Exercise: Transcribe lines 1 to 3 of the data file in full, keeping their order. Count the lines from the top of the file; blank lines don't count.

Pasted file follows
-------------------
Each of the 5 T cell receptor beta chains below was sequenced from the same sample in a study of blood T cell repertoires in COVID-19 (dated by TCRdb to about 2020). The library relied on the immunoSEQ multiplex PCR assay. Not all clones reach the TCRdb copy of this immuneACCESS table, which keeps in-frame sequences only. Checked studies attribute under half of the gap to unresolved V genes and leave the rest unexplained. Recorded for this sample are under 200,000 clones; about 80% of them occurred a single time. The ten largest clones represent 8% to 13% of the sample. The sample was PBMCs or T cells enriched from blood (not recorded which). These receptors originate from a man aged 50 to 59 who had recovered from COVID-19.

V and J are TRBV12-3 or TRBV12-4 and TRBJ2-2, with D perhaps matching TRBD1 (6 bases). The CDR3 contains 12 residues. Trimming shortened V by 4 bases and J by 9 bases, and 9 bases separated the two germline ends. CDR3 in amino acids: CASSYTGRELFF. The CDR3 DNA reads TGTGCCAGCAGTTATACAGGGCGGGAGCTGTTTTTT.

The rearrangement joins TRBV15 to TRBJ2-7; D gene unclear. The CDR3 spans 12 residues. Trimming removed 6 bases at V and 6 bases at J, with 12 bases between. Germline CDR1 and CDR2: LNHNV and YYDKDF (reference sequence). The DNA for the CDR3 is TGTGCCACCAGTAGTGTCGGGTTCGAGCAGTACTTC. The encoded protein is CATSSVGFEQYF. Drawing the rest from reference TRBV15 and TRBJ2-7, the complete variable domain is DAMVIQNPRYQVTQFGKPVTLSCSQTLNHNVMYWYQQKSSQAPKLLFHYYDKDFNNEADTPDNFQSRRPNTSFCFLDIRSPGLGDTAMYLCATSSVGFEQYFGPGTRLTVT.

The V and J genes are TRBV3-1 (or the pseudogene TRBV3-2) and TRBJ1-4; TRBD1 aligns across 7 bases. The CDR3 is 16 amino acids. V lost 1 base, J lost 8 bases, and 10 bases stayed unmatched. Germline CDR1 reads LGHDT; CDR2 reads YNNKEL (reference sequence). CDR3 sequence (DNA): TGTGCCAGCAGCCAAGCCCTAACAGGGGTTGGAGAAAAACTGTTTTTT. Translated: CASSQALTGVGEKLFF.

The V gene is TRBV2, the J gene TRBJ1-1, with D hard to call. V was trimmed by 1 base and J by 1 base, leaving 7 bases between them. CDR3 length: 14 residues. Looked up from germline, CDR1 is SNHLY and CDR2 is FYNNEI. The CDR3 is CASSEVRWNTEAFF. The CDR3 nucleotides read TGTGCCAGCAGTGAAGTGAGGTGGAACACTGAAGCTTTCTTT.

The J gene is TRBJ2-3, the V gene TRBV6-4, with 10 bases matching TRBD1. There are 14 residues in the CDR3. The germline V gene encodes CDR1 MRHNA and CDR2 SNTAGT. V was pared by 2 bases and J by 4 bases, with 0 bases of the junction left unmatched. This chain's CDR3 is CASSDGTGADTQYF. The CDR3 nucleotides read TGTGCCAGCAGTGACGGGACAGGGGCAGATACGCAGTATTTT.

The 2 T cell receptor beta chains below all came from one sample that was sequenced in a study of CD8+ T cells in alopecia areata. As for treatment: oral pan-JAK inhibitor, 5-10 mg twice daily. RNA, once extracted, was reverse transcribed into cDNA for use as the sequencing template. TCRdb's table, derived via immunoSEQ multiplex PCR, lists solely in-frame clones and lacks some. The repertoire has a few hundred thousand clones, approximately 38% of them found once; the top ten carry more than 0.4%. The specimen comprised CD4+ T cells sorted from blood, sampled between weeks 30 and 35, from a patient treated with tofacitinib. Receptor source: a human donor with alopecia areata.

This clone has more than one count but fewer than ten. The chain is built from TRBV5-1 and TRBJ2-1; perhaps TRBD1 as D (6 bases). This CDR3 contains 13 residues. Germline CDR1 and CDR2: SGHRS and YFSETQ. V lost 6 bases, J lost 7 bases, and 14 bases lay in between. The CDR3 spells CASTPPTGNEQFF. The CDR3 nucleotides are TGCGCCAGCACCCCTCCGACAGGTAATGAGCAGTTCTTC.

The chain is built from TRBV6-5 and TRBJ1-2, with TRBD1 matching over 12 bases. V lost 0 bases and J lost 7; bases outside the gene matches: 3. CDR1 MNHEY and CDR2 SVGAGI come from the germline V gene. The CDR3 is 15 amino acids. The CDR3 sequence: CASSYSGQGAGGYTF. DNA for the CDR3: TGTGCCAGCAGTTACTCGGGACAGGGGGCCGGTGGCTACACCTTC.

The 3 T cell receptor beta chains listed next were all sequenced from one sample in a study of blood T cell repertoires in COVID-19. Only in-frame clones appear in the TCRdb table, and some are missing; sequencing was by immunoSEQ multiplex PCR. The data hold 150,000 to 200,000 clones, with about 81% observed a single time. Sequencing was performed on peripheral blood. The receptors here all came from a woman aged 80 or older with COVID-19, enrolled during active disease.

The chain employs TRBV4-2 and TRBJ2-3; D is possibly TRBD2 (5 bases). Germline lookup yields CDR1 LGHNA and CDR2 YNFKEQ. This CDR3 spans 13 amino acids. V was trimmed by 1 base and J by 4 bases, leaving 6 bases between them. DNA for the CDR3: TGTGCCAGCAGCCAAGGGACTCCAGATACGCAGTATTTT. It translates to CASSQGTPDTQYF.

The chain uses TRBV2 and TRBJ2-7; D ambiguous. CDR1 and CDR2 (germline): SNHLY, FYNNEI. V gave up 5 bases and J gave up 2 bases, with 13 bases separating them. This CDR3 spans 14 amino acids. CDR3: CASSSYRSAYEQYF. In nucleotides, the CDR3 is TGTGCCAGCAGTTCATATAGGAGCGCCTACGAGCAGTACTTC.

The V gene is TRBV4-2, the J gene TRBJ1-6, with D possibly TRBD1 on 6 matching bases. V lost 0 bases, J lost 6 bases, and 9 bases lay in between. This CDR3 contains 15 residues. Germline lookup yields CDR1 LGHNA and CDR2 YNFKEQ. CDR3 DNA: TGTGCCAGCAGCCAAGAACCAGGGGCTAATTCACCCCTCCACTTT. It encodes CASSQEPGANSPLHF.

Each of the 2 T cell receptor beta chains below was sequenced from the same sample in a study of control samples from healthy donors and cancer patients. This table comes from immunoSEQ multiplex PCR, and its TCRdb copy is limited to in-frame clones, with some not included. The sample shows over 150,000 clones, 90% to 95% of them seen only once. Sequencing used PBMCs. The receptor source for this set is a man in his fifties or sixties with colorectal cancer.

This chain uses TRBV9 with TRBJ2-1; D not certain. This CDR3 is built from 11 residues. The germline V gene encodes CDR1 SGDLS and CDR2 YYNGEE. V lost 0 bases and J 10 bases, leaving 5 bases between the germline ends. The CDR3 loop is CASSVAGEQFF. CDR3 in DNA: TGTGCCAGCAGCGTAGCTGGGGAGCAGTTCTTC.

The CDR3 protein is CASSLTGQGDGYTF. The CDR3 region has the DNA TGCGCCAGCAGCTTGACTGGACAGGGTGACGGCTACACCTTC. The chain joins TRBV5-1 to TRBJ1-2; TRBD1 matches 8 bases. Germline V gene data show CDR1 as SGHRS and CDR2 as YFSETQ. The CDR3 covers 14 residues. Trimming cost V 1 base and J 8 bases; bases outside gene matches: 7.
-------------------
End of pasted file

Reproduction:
Each of the 5 T cell receptor beta chains below was sequenced from the same sample in a study of blood T cell repertoires in COVID-19 (dated by TCRdb to about 2020). The library relied on the immunoSEQ multiplex PCR assay. Not all clones reach the TCRdb copy of this immuneACCESS table, which keeps in-frame sequences only. Checked studies attribute under half of the gap to unresolved V genes and leave the rest unexplained. Recorded for this sample are under 200,000 clones; about 80% of them occurred a single time. The ten largest clones represent 8% to 13% of the sample. The sample was PBMCs or T cells enriched from blood (not recorded which). These receptors originate from a man aged 50 to 59 who had recovered from COVID-19.

V and J are TRBV12-3 or TRBV12-4 and TRBJ2-2, with D perhaps matching TRBD1 (6 bases). The CDR3 contains 12 residues. Trimming shortened V by 4 bases and J by 9 bases, and 9 bases separated the two germline ends. CDR3 in amino acids: CASSYTGRELFF. The CDR3 DNA reads TGTGCCAGCAGTTATACAGGGCGGGAGCTGTTTTTT.

The rearrangement joins TRBV15 to TRBJ2-7; D gene unclear. The CDR3 spans 12 residues. Trimming removed 6 bases at V and 6 bases at J, with 12 bases between. Germline CDR1 and CDR2: LNHNV and YYDKDF (reference sequence). The DNA for the CDR3 is TGTGCCACCAGTAGTGTCGGGTTCGAGCAGTACTTC. The encoded protein is CATSSVGFEQYF. Drawing the rest from reference TRBV15 and TRBJ2-7, the complete variable domain is DAMVIQNPRYQVTQFGKPVTLSCSQTLNHNVMYWYQQKSSQAPKLLFHYYDKDFNNEADTPDNFQSRRPNTSFCFLDIRSPGLGDTAMYLCATSSVGFEQYFGPGTRLTVT.